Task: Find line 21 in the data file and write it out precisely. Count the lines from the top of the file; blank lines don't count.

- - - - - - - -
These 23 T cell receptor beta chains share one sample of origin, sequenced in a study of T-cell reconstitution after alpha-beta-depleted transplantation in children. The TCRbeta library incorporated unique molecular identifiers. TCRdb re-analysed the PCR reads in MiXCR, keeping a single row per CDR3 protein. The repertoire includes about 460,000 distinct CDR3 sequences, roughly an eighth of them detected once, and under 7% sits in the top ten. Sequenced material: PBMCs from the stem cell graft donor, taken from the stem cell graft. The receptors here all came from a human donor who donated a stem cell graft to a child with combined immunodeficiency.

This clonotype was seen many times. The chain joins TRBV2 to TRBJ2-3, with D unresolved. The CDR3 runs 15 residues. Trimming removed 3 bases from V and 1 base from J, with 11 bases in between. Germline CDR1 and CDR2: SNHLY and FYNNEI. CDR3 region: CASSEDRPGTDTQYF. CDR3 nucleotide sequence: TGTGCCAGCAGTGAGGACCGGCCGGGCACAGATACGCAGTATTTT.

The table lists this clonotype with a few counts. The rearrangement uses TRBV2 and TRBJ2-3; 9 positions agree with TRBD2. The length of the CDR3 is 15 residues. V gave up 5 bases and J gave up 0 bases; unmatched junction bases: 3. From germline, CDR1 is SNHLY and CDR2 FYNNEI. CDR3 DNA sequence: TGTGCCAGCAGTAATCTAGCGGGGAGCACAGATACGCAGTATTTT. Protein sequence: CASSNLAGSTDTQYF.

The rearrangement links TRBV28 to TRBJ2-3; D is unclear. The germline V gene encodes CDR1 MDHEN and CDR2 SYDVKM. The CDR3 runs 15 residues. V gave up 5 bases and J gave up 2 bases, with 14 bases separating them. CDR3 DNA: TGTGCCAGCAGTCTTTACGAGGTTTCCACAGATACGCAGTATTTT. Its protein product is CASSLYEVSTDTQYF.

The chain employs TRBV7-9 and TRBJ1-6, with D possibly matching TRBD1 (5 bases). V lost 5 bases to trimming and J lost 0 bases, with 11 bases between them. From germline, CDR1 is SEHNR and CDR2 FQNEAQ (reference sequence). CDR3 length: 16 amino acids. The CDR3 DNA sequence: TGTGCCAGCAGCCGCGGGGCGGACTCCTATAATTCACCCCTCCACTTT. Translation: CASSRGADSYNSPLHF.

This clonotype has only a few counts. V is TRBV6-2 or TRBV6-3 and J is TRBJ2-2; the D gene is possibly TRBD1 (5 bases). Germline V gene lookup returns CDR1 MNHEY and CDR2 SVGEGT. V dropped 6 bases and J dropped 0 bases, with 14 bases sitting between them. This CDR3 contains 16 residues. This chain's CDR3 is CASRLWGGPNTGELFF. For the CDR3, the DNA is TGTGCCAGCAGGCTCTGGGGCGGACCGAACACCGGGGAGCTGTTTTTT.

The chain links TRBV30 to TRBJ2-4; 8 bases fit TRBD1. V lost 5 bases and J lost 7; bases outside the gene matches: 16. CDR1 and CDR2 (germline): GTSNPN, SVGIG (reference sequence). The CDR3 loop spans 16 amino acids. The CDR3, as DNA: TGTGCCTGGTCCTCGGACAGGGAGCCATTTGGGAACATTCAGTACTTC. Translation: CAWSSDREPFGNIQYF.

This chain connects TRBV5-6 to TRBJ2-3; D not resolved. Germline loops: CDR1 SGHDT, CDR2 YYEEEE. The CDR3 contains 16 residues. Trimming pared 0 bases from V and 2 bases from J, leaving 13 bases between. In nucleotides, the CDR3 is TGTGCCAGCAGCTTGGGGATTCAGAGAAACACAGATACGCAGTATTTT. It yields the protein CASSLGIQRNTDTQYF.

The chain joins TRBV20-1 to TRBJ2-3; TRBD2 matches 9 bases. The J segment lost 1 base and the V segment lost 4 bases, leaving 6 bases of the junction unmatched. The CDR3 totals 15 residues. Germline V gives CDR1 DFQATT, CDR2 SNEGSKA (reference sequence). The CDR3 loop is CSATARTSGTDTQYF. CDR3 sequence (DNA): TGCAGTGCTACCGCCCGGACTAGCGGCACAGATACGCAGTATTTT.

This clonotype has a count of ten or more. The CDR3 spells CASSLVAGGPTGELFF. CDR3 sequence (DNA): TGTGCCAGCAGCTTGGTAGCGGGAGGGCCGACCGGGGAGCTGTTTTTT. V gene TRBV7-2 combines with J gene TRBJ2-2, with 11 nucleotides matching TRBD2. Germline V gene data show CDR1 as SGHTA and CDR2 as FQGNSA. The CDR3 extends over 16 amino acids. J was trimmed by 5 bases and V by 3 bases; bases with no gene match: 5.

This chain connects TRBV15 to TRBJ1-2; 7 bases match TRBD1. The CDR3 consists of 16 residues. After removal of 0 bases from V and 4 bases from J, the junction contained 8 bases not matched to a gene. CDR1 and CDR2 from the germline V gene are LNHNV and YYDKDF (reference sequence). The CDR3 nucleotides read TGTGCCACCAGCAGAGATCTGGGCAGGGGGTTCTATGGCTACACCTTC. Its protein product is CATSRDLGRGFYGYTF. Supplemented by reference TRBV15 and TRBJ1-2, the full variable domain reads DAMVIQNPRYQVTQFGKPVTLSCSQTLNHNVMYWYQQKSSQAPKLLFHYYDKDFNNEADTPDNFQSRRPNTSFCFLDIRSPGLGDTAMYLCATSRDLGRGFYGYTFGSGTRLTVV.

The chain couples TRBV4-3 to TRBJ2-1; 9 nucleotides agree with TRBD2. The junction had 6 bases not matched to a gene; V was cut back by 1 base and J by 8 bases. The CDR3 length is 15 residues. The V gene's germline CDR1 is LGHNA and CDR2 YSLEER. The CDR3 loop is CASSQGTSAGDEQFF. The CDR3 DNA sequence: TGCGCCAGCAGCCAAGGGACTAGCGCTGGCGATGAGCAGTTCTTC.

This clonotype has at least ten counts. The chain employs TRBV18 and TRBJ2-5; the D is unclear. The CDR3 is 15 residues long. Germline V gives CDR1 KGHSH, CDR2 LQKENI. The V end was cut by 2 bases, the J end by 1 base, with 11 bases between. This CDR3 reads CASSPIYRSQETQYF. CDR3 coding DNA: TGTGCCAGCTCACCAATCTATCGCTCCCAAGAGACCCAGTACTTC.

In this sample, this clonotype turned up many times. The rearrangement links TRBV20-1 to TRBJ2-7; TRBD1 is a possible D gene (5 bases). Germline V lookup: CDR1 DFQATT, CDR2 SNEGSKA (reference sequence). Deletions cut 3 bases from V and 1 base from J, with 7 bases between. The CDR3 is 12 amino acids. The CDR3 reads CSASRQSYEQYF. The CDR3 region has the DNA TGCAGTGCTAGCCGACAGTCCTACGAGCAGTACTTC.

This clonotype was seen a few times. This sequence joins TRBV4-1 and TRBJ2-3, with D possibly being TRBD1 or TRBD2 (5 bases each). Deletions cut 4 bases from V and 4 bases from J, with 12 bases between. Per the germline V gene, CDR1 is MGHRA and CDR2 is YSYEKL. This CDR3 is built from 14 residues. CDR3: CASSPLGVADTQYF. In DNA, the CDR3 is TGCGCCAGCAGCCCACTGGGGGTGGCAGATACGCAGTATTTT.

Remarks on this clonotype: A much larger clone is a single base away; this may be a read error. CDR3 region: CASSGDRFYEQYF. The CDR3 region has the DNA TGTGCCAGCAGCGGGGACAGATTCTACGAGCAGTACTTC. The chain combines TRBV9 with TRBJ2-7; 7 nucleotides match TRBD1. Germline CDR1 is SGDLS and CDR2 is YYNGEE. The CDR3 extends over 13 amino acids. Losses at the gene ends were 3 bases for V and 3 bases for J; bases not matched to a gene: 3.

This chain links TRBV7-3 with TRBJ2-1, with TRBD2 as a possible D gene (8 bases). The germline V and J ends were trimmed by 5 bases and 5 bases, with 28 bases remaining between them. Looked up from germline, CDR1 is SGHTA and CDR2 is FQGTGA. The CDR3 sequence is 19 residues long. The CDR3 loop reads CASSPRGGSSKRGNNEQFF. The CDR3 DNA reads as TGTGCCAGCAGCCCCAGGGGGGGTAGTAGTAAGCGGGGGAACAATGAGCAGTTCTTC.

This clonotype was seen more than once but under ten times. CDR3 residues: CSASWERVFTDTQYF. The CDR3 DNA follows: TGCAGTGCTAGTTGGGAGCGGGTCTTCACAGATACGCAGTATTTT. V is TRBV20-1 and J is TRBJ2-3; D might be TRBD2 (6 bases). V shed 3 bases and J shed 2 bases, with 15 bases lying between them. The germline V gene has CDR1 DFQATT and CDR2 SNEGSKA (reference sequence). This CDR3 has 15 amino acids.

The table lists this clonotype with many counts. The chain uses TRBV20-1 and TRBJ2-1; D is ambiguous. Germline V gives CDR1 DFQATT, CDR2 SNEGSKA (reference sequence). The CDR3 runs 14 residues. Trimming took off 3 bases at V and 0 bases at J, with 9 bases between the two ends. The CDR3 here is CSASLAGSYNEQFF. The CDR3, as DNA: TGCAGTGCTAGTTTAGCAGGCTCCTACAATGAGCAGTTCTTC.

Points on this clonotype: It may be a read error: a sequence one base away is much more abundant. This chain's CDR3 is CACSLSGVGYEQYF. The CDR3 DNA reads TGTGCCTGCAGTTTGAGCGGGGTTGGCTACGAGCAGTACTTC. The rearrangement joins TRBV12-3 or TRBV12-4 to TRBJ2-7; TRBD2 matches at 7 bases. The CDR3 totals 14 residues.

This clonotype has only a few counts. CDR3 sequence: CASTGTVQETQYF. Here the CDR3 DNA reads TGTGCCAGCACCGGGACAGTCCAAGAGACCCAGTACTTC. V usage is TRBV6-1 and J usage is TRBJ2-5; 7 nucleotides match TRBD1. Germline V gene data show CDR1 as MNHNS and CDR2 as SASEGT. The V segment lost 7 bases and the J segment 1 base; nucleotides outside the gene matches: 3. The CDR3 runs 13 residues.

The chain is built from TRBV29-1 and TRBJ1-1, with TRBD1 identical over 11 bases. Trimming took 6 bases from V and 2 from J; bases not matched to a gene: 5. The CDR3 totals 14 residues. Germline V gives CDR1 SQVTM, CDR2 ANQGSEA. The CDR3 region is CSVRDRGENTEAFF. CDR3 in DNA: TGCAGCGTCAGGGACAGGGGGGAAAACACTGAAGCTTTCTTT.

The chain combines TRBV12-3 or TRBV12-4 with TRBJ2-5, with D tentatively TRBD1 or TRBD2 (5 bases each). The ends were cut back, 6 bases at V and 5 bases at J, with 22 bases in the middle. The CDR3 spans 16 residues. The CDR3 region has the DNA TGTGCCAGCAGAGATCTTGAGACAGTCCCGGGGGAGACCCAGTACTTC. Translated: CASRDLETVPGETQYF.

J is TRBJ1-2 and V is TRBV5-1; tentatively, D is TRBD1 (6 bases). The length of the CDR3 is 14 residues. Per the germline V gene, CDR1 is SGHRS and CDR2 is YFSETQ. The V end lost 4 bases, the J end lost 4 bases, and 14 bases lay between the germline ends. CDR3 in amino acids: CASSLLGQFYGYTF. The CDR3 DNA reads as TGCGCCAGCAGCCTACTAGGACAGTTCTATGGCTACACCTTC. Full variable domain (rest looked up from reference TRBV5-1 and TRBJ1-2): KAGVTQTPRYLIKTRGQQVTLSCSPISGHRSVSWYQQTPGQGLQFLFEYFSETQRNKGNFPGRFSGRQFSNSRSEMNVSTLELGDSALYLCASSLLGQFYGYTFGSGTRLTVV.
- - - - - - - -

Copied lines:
This clonotype has only a few counts. CDR3 sequence: CASTGTVQETQYF. Here the CDR3 DNA reads TGTGCCAGCACCGGGACAGTCCAAGAGACCCAGTACTTC. V usage is TRBV6-1 and J usage is TRBJ2-5; 7 nucleotides match TRBD1. Germline V gene data show CDR1 as MNHNS and CDR2 as SASEGT. The V segment lost 7 bases and the J segment 1 base; nucleotides outside the gene matches: 3. The CDR3 runs 13 residues.